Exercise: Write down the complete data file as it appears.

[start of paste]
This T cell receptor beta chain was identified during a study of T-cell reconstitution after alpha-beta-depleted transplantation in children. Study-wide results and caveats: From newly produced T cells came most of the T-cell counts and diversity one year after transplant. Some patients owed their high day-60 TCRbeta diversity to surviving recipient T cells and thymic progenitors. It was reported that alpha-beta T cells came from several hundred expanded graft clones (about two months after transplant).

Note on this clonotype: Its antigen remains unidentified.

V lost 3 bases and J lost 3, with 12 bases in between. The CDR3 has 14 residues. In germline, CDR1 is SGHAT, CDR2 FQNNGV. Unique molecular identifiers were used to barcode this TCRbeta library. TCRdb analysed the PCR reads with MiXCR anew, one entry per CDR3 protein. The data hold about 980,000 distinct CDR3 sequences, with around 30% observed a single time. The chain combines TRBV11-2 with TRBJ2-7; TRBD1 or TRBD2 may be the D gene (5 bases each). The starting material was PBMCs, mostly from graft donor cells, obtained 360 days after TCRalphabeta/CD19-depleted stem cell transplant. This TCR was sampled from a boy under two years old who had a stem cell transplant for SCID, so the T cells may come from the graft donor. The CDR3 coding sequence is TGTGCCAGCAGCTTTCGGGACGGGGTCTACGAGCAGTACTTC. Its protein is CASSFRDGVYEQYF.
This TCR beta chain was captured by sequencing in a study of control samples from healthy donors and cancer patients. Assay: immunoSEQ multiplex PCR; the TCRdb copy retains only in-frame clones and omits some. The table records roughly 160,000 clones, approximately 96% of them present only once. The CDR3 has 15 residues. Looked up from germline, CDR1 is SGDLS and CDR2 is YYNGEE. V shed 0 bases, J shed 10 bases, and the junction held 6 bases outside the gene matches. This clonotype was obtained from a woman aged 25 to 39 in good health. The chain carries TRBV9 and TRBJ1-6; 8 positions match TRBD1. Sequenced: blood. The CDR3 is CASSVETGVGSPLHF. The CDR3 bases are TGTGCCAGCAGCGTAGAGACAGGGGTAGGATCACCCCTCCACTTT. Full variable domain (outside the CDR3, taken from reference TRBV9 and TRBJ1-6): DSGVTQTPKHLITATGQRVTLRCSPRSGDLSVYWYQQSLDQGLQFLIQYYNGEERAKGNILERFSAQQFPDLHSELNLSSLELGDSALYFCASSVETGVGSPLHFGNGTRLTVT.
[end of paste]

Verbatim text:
This T cell receptor beta chain was identified during a study of T-cell reconstitution after alpha-beta-depleted transplantation in children. Study-wide results and caveats: From newly produced T cells came most of the T-cell counts and diversity one year after transplant. Some patients owed their high day-60 TCRbeta diversity to surviving recipient T cells and thymic progenitors. It was reported that alpha-beta T cells came from several hundred expanded graft clones (about two months after transplant).

Note on this clonotype: Its antigen remains unidentified.

V lost 3 bases and J lost 3, with 12 bases in between. The CDR3 has 14 residues. In germline, CDR1 is SGHAT, CDR2 FQNNGV. Unique molecular identifiers were used to barcode this TCRbeta library. TCRdb analysed the PCR reads with MiXCR anew, one entry per CDR3 protein. The data hold about 980,000 distinct CDR3 sequences, with around 30% observed a single time. The chain combines TRBV11-2 with TRBJ2-7; TRBD1 or TRBD2 may be the D gene (5 bases each). The starting material was PBMCs, mostly from graft donor cells, obtained 360 days after TCRalphabeta/CD19-depleted stem cell transplant. This TCR was sampled from a boy under two years old who had a stem cell transplant for SCID, so the T cells may come from the graft donor. The CDR3 coding sequence is TGTGCCAGCAGCTTTCGGGACGGGGTCTACGAGCAGTACTTC. Its protein is CASSFRDGVYEQYF.
This TCR beta chain was captured by sequencing in a study of control samples from healthy donors and cancer patients. Assay: immunoSEQ multiplex PCR; the TCRdb copy retains only in-frame clones and omits some. The table records roughly 160,000 clones, approximately 96% of them present only once. The CDR3 has 15 residues. Looked up from germline, CDR1 is SGDLS and CDR2 is YYNGEE. V shed 0 bases, J shed 10 bases, and the junction held 6 bases outside the gene matches. This clonotype was obtained from a woman aged 25 to 39 in good health. The chain carries TRBV9 and TRBJ1-6; 8 positions match TRBD1. Sequenced: blood. The CDR3 is CASSVETGVGSPLHF. The CDR3 bases are TGTGCCAGCAGCGTAGAGACAGGGGTAGGATCACCCCTCCACTTT. Full variable domain (outside the CDR3, taken from reference TRBV9 and TRBJ1-6): DSGVTQTPKHLITATGQRVTLRCSPRSGDLSVYWYQQSLDQGLQFLIQYYNGEERAKGNILERFSAQQFPDLHSELNLSSLELGDSALYFCASSVETGVGSPLHFGNGTRLTVT.